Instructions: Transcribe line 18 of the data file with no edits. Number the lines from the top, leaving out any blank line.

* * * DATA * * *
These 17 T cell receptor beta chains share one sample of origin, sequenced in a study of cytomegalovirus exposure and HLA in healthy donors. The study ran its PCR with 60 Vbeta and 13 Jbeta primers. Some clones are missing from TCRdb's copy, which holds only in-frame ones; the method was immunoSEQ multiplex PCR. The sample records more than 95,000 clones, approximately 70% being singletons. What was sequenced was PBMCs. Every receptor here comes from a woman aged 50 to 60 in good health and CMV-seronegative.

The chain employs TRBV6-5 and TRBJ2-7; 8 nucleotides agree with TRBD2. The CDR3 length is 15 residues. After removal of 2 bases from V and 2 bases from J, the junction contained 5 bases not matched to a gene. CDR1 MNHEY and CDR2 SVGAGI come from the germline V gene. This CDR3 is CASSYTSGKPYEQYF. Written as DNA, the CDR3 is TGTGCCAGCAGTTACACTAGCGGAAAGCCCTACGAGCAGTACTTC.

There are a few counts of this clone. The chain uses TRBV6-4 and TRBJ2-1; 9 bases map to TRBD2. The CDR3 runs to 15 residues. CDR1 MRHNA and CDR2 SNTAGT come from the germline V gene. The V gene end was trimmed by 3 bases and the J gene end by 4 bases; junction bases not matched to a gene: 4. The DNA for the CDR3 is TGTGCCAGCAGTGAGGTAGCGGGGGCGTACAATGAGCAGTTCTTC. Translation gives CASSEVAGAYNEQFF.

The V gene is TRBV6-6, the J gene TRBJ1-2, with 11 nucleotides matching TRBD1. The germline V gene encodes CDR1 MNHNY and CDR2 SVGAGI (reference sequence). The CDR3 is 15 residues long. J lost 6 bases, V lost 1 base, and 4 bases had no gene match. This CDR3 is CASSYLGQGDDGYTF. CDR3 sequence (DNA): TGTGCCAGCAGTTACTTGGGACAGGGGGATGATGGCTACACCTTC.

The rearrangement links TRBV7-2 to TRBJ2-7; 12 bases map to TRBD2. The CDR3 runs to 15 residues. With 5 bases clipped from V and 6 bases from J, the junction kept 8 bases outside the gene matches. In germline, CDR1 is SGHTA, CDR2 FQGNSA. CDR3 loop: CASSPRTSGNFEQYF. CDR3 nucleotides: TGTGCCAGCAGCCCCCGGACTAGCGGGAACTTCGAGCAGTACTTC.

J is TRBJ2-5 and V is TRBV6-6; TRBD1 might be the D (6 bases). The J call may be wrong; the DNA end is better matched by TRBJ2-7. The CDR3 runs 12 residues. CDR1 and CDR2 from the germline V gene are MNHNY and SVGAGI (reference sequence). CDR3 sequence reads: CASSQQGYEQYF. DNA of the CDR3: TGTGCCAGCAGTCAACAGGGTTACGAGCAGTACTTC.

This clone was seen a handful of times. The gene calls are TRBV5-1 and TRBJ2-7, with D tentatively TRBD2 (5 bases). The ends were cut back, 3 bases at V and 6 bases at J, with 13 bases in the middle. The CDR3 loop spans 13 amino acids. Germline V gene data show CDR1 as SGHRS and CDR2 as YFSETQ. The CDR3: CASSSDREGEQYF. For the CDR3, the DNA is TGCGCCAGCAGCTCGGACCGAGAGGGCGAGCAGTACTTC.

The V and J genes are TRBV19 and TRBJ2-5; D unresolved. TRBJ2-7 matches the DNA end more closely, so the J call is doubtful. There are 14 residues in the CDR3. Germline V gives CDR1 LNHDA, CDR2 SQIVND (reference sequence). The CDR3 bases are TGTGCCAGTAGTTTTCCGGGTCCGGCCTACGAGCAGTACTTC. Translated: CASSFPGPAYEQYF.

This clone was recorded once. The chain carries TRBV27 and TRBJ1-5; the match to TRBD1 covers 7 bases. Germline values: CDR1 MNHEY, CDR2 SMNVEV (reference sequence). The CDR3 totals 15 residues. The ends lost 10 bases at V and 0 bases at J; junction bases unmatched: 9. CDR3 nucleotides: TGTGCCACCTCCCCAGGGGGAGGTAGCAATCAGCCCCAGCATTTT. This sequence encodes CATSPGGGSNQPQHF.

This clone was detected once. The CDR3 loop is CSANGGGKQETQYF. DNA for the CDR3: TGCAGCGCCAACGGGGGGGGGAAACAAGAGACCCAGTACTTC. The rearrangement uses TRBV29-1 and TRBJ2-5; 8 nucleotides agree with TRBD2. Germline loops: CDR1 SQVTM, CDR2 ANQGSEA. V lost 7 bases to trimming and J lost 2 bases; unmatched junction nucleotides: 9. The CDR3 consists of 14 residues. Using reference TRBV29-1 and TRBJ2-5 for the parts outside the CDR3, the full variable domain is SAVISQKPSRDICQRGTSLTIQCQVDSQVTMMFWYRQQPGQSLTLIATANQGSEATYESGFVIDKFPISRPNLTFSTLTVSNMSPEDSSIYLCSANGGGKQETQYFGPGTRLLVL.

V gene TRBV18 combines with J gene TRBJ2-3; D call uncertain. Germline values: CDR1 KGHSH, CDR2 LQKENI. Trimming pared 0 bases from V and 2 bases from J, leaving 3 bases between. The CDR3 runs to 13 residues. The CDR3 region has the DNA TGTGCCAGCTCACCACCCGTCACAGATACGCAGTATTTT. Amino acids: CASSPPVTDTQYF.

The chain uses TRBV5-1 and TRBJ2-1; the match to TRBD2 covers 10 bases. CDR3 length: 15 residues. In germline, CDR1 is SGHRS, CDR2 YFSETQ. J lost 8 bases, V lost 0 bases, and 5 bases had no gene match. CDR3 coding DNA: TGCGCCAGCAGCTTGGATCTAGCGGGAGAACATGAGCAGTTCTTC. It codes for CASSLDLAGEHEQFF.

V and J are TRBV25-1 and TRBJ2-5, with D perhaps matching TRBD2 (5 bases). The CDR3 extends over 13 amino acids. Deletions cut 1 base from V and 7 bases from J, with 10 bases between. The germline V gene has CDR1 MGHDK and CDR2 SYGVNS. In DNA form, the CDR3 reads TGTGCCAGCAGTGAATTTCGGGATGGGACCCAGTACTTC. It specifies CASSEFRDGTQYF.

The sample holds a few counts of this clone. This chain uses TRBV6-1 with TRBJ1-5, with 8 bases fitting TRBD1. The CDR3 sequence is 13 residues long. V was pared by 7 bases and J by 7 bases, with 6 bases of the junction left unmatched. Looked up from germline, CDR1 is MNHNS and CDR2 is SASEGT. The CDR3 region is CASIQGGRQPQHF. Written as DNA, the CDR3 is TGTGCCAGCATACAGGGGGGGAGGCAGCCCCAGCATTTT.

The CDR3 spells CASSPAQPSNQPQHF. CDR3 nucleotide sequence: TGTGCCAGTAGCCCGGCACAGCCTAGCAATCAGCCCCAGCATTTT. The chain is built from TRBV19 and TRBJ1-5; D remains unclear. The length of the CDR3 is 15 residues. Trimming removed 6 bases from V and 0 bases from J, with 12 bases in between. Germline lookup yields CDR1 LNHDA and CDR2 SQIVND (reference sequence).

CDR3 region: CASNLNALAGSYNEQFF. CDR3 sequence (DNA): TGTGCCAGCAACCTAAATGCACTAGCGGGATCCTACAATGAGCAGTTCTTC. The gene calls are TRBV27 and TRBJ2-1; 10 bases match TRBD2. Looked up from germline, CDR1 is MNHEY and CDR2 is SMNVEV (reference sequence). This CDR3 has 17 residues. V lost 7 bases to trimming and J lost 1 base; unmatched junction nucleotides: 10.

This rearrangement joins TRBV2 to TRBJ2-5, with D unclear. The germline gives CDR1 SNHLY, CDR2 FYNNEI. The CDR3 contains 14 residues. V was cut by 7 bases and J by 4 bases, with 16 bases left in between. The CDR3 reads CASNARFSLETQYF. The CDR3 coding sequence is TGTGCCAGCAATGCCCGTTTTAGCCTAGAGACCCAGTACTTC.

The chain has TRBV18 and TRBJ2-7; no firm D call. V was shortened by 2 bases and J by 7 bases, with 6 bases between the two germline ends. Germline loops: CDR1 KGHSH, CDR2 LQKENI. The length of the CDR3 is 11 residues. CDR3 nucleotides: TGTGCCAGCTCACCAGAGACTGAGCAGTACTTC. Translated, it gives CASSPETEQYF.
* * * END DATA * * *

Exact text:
The chain has TRBV18 and TRBJ2-7; no firm D call. V was shortened by 2 bases and J by 7 bases, with 6 bases between the two germline ends. Germline loops: CDR1 KGHSH, CDR2 LQKENI. The length of the CDR3 is 11 residues. CDR3 nucleotides: TGTGCCAGCTCACCAGAGACTGAGCAGTACTTC. Translated, it gives CASSPETEQYF.